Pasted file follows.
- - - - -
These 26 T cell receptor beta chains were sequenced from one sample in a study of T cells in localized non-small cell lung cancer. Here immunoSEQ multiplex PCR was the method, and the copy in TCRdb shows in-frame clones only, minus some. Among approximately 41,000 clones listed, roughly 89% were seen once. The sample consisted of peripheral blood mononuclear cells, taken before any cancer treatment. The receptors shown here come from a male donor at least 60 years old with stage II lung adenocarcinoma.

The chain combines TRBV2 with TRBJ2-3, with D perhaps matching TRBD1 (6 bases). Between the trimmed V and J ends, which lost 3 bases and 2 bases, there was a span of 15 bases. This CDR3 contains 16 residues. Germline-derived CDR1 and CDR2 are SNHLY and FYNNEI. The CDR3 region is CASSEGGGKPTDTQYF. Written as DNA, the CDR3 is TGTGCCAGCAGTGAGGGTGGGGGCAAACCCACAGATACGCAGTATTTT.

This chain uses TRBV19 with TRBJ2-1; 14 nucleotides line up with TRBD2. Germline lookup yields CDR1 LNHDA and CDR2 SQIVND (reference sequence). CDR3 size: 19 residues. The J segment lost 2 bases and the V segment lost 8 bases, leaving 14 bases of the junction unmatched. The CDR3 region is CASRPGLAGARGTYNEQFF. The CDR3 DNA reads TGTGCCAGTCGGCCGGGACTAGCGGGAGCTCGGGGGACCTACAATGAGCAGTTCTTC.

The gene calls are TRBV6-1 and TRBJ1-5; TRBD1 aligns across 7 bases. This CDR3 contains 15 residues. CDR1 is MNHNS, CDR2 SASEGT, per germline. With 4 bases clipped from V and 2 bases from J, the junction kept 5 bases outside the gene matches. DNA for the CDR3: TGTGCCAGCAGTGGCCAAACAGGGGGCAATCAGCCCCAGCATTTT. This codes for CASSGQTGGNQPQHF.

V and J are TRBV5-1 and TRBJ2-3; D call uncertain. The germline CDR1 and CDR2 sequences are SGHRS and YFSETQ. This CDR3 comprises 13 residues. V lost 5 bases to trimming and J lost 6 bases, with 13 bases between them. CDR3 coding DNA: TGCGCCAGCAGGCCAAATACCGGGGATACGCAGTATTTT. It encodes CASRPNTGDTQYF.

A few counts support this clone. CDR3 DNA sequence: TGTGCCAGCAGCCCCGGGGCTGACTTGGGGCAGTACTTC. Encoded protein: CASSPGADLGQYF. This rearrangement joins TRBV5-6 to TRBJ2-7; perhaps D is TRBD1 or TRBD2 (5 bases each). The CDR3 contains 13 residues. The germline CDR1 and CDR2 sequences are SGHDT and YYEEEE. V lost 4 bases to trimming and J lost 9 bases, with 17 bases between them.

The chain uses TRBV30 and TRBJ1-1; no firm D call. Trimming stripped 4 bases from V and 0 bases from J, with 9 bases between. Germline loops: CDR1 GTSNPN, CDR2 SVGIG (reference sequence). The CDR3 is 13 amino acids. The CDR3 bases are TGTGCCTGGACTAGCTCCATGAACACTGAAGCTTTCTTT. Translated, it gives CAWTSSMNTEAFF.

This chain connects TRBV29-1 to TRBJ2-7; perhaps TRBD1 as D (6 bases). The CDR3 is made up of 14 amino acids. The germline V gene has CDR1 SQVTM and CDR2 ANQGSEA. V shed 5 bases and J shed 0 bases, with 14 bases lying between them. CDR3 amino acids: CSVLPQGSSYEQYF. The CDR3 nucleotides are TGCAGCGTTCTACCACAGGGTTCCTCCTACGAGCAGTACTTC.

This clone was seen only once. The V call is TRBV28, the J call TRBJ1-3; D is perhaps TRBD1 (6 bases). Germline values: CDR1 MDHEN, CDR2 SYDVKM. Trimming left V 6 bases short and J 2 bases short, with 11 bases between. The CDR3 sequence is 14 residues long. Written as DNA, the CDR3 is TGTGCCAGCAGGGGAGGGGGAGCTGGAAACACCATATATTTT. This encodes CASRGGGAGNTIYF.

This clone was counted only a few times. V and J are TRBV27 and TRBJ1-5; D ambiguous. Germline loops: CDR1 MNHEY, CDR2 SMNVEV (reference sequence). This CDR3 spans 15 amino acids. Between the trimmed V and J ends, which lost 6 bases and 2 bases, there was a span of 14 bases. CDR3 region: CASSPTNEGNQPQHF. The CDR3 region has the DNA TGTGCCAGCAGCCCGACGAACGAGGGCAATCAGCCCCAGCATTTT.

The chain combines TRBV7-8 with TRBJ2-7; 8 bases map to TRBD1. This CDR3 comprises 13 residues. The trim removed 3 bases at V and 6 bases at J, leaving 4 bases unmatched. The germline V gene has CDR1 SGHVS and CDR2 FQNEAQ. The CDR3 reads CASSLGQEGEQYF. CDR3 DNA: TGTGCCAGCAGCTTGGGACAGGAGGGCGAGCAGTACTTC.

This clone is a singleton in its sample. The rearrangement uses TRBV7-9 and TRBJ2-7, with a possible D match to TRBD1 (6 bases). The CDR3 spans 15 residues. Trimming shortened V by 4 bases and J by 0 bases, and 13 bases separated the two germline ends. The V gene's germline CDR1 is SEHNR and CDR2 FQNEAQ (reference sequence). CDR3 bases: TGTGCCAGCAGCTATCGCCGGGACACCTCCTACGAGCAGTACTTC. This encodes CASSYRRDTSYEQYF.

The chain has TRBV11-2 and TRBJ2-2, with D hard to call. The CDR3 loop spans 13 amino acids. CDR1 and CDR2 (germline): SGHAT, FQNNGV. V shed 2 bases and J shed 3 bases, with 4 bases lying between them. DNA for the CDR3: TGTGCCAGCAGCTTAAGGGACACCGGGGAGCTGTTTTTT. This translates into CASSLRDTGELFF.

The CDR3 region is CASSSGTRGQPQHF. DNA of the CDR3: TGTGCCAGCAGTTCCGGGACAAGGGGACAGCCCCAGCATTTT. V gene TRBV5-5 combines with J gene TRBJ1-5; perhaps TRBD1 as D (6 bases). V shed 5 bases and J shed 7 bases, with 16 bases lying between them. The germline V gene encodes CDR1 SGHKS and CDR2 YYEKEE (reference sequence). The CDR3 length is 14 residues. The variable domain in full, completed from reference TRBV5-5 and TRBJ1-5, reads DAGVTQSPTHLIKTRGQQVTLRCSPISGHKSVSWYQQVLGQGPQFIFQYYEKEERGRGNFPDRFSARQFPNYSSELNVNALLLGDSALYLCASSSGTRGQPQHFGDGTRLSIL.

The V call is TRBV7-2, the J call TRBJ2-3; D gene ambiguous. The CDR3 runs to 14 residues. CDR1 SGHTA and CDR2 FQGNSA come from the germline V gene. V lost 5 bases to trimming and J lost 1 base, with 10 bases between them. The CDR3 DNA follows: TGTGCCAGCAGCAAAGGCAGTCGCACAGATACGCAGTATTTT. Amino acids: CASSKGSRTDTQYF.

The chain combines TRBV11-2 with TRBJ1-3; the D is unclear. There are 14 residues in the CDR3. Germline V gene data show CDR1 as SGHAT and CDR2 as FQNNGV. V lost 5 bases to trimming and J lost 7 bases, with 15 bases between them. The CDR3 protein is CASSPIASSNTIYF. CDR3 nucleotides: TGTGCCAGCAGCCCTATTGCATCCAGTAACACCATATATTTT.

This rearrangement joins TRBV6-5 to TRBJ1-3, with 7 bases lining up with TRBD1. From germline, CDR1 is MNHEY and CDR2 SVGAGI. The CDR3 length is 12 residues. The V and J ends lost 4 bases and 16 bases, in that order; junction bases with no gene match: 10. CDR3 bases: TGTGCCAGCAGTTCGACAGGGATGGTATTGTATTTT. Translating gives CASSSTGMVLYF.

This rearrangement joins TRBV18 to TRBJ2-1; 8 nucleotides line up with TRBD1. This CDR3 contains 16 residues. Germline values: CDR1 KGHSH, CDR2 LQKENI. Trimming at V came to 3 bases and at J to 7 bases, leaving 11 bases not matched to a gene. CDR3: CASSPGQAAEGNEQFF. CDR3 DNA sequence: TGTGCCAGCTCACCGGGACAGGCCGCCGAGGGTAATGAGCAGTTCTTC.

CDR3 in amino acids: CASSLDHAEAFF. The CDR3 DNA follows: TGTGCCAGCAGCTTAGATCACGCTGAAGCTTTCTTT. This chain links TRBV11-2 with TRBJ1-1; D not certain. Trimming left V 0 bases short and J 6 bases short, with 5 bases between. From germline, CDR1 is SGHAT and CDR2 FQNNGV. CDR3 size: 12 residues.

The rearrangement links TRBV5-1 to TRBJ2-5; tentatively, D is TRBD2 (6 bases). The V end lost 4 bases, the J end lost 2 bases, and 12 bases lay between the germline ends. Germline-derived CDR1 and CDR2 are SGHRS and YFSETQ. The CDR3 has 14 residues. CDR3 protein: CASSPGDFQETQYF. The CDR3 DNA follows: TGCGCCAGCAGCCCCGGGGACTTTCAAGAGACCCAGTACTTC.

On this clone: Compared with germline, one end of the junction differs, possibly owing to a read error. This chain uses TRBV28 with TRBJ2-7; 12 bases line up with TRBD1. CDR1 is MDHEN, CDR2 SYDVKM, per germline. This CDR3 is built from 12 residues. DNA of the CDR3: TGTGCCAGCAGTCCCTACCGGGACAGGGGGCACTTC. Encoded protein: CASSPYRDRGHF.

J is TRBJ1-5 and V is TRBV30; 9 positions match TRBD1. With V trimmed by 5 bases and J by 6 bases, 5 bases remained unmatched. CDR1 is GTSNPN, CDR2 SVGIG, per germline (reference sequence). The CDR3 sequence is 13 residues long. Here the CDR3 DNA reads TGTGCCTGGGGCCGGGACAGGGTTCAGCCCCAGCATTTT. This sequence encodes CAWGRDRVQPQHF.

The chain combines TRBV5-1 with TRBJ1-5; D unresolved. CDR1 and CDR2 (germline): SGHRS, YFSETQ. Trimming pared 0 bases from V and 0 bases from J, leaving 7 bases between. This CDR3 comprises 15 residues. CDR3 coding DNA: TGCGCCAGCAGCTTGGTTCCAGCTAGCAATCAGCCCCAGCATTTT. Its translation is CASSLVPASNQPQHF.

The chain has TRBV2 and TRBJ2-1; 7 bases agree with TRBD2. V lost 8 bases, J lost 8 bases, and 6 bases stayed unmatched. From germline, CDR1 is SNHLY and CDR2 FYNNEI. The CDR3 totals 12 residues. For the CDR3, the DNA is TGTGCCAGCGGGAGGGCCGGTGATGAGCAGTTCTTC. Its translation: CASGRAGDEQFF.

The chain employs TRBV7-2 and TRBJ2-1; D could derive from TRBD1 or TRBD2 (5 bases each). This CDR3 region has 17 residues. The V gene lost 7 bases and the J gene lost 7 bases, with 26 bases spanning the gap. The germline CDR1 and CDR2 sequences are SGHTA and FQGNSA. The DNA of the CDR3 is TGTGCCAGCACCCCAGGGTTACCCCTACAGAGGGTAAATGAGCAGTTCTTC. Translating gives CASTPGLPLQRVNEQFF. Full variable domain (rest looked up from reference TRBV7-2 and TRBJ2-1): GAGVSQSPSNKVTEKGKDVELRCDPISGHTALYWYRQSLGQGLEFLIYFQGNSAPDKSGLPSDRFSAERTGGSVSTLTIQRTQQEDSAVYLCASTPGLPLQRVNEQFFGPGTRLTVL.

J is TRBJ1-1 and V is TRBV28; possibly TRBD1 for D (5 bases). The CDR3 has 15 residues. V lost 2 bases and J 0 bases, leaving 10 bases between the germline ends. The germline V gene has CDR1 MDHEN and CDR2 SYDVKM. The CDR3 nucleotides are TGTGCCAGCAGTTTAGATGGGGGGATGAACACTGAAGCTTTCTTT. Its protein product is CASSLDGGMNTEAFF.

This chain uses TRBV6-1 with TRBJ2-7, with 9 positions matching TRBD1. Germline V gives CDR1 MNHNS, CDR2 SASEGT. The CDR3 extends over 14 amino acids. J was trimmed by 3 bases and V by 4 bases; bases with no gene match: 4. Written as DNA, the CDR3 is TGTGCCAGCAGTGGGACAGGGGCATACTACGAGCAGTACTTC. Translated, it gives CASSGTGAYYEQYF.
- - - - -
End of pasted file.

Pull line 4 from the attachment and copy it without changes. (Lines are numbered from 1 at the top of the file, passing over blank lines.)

The gene calls are TRBV6-1 and TRBJ1-5; TRBD1 aligns across 7 bases. This CDR3 contains 15 residues. CDR1 is MNHNS, CDR2 SASEGT, per germline. With 4 bases clipped from V and 2 bases from J, the junction kept 5 bases outside the gene matches. DNA for the CDR3: TGTGCCAGCAGTGGCCAAACAGGGGGCAATCAGCCCCAGCATTTT. This codes for CASSGQTGGNQPQHF.